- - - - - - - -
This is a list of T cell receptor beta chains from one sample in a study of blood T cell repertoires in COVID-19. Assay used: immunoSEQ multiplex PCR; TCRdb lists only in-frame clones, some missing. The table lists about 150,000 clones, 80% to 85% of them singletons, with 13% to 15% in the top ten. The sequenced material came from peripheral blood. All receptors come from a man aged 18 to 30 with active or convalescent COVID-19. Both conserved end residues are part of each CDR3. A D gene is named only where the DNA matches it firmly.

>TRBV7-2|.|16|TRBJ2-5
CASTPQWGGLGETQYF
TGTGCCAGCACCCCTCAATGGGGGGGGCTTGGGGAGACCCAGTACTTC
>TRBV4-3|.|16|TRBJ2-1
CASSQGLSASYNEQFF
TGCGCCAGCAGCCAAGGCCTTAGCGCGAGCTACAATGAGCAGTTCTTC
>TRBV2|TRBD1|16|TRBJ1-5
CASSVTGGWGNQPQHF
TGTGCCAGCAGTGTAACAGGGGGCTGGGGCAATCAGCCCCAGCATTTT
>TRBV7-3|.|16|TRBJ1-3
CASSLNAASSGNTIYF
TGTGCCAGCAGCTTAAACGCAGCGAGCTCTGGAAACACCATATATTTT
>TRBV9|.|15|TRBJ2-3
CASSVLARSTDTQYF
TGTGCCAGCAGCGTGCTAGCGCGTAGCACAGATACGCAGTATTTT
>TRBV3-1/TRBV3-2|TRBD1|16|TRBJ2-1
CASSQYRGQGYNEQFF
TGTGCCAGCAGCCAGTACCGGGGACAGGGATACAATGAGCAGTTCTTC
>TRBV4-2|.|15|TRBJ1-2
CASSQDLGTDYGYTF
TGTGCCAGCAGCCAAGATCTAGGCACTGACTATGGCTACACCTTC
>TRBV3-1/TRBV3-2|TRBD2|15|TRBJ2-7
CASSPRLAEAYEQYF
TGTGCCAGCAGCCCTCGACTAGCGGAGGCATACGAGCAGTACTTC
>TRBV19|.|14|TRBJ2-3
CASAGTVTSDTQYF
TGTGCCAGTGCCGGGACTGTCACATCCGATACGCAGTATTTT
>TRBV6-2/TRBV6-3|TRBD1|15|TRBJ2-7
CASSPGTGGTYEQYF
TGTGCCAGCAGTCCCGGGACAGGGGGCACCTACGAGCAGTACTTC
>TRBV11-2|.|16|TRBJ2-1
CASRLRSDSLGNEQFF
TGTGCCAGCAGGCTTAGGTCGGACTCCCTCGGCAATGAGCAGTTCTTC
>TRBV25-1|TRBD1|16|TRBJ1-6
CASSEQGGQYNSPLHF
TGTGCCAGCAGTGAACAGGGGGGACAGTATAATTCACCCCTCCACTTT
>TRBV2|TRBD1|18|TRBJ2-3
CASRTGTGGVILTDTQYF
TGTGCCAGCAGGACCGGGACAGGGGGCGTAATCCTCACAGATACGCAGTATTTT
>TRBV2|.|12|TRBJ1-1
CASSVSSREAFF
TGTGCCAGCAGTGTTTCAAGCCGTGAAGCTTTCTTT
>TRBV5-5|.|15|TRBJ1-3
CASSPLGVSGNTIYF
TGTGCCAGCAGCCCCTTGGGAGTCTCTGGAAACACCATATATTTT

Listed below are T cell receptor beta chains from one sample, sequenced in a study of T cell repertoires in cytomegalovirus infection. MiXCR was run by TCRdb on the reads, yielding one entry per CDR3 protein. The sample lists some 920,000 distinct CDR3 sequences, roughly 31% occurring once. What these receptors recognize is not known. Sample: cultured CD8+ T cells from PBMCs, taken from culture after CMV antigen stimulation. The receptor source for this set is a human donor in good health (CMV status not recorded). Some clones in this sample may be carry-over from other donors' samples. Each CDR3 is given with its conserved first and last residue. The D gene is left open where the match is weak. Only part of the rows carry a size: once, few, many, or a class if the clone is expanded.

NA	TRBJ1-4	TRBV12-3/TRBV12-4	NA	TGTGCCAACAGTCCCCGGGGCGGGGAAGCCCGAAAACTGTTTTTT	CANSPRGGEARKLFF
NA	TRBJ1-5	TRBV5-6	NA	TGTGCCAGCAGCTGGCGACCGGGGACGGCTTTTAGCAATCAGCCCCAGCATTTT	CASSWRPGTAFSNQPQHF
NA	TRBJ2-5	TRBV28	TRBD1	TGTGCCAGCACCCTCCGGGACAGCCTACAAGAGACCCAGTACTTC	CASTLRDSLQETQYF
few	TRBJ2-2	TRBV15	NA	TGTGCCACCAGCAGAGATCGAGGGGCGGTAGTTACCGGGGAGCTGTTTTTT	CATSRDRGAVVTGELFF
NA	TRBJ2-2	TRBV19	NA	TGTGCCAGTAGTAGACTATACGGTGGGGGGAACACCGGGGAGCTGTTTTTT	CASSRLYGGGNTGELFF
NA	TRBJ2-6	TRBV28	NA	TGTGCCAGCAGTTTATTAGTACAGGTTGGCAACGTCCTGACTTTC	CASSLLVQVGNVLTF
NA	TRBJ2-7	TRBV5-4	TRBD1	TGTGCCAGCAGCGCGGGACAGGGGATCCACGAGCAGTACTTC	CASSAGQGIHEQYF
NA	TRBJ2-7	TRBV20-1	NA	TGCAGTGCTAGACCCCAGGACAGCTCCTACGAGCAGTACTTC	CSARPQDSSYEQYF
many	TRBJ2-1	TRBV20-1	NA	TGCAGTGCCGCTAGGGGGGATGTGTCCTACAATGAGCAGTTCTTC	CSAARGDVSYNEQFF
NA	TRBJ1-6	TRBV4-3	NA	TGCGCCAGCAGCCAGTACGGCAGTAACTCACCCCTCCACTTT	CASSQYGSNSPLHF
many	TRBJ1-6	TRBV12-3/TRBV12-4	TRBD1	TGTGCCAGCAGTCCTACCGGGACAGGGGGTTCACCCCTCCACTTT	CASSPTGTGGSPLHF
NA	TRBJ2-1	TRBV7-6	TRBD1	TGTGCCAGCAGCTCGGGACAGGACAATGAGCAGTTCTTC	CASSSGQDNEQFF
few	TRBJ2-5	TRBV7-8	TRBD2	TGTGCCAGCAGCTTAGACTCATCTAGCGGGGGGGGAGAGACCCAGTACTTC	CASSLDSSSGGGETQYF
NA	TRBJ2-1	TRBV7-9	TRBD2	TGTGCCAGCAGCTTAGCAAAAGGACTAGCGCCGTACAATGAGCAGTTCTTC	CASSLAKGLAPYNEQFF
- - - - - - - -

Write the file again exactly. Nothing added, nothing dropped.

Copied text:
This is a list of T cell receptor beta chains from one sample in a study of blood T cell repertoires in COVID-19. Assay used: immunoSEQ multiplex PCR; TCRdb lists only in-frame clones, some missing. The table lists about 150,000 clones, 80% to 85% of them singletons, with 13% to 15% in the top ten. The sequenced material came from peripheral blood. All receptors come from a man aged 18 to 30 with active or convalescent COVID-19. Both conserved end residues are part of each CDR3. A D gene is named only where the DNA matches it firmly.

>TRBV7-2|.|16|TRBJ2-5
CASTPQWGGLGETQYF
TGTGCCAGCACCCCTCAATGGGGGGGGCTTGGGGAGACCCAGTACTTC
>TRBV4-3|.|16|TRBJ2-1
CASSQGLSASYNEQFF
TGCGCCAGCAGCCAAGGCCTTAGCGCGAGCTACAATGAGCAGTTCTTC
>TRBV2|TRBD1|16|TRBJ1-5
CASSVTGGWGNQPQHF
TGTGCCAGCAGTGTAACAGGGGGCTGGGGCAATCAGCCCCAGCATTTT
>TRBV7-3|.|16|TRBJ1-3
CASSLNAASSGNTIYF
TGTGCCAGCAGCTTAAACGCAGCGAGCTCTGGAAACACCATATATTTT
>TRBV9|.|15|TRBJ2-3
CASSVLARSTDTQYF
TGTGCCAGCAGCGTGCTAGCGCGTAGCACAGATACGCAGTATTTT
>TRBV3-1/TRBV3-2|TRBD1|16|TRBJ2-1
CASSQYRGQGYNEQFF
TGTGCCAGCAGCCAGTACCGGGGACAGGGATACAATGAGCAGTTCTTC
>TRBV4-2|.|15|TRBJ1-2
CASSQDLGTDYGYTF
TGTGCCAGCAGCCAAGATCTAGGCACTGACTATGGCTACACCTTC
>TRBV3-1/TRBV3-2|TRBD2|15|TRBJ2-7
CASSPRLAEAYEQYF
TGTGCCAGCAGCCCTCGACTAGCGGAGGCATACGAGCAGTACTTC
>TRBV19|.|14|TRBJ2-3
CASAGTVTSDTQYF
TGTGCCAGTGCCGGGACTGTCACATCCGATACGCAGTATTTT
>TRBV6-2/TRBV6-3|TRBD1|15|TRBJ2-7
CASSPGTGGTYEQYF
TGTGCCAGCAGTCCCGGGACAGGGGGCACCTACGAGCAGTACTTC
>TRBV11-2|.|16|TRBJ2-1
CASRLRSDSLGNEQFF
TGTGCCAGCAGGCTTAGGTCGGACTCCCTCGGCAATGAGCAGTTCTTC
>TRBV25-1|TRBD1|16|TRBJ1-6
CASSEQGGQYNSPLHF
TGTGCCAGCAGTGAACAGGGGGGACAGTATAATTCACCCCTCCACTTT
>TRBV2|TRBD1|18|TRBJ2-3
CASRTGTGGVILTDTQYF
TGTGCCAGCAGGACCGGGACAGGGGGCGTAATCCTCACAGATACGCAGTATTTT
>TRBV2|.|12|TRBJ1-1
CASSVSSREAFF
TGTGCCAGCAGTGTTTCAAGCCGTGAAGCTTTCTTT
>TRBV5-5|.|15|TRBJ1-3
CASSPLGVSGNTIYF
TGTGCCAGCAGCCCCTTGGGAGTCTCTGGAAACACCATATATTTT

Listed below are T cell receptor beta chains from one sample, sequenced in a study of T cell repertoires in cytomegalovirus infection. MiXCR was run by TCRdb on the reads, yielding one entry per CDR3 protein. The sample lists some 920,000 distinct CDR3 sequences, roughly 31% occurring once. What these receptors recognize is not known. Sample: cultured CD8+ T cells from PBMCs, taken from culture after CMV antigen stimulation. The receptor source for this set is a human donor in good health (CMV status not recorded). Some clones in this sample may be carry-over from other donors' samples. Each CDR3 is given with its conserved first and last residue. The D gene is left open where the match is weak. Only part of the rows carry a size: once, few, many, or a class if the clone is expanded.

NA	TRBJ1-4	TRBV12-3/TRBV12-4	NA	TGTGCCAACAGTCCCCGGGGCGGGGAAGCCCGAAAACTGTTTTTT	CANSPRGGEARKLFF
NA	TRBJ1-5	TRBV5-6	NA	TGTGCCAGCAGCTGGCGACCGGGGACGGCTTTTAGCAATCAGCCCCAGCATTTT	CASSWRPGTAFSNQPQHF
NA	TRBJ2-5	TRBV28	TRBD1	TGTGCCAGCACCCTCCGGGACAGCCTACAAGAGACCCAGTACTTC	CASTLRDSLQETQYF
few	TRBJ2-2	TRBV15	NA	TGTGCCACCAGCAGAGATCGAGGGGCGGTAGTTACCGGGGAGCTGTTTTTT	CATSRDRGAVVTGELFF
NA	TRBJ2-2	TRBV19	NA	TGTGCCAGTAGTAGACTATACGGTGGGGGGAACACCGGGGAGCTGTTTTTT	CASSRLYGGGNTGELFF
NA	TRBJ2-6	TRBV28	NA	TGTGCCAGCAGTTTATTAGTACAGGTTGGCAACGTCCTGACTTTC	CASSLLVQVGNVLTF
NA	TRBJ2-7	TRBV5-4	TRBD1	TGTGCCAGCAGCGCGGGACAGGGGATCCACGAGCAGTACTTC	CASSAGQGIHEQYF
NA	TRBJ2-7	TRBV20-1	NA	TGCAGTGCTAGACCCCAGGACAGCTCCTACGAGCAGTACTTC	CSARPQDSSYEQYF
many	TRBJ2-1	TRBV20-1	NA	TGCAGTGCCGCTAGGGGGGATGTGTCCTACAATGAGCAGTTCTTC	CSAARGDVSYNEQFF
NA	TRBJ1-6	TRBV4-3	NA	TGCGCCAGCAGCCAGTACGGCAGTAACTCACCCCTCCACTTT	CASSQYGSNSPLHF
many	TRBJ1-6	TRBV12-3/TRBV12-4	TRBD1	TGTGCCAGCAGTCCTACCGGGACAGGGGGTTCACCCCTCCACTTT	CASSPTGTGGSPLHF
NA	TRBJ2-1	TRBV7-6	TRBD1	TGTGCCAGCAGCTCGGGACAGGACAATGAGCAGTTCTTC	CASSSGQDNEQFF
few	TRBJ2-5	TRBV7-8	TRBD2	TGTGCCAGCAGCTTAGACTCATCTAGCGGGGGGGGAGAGACCCAGTACTTC	CASSLDSSSGGGETQYF
NA	TRBJ2-1	TRBV7-9	TRBD2	TGTGCCAGCAGCTTAGCAAAAGGACTAGCGCCGTACAATGAGCAGTTCTTC	CASSLAKGLAPYNEQFF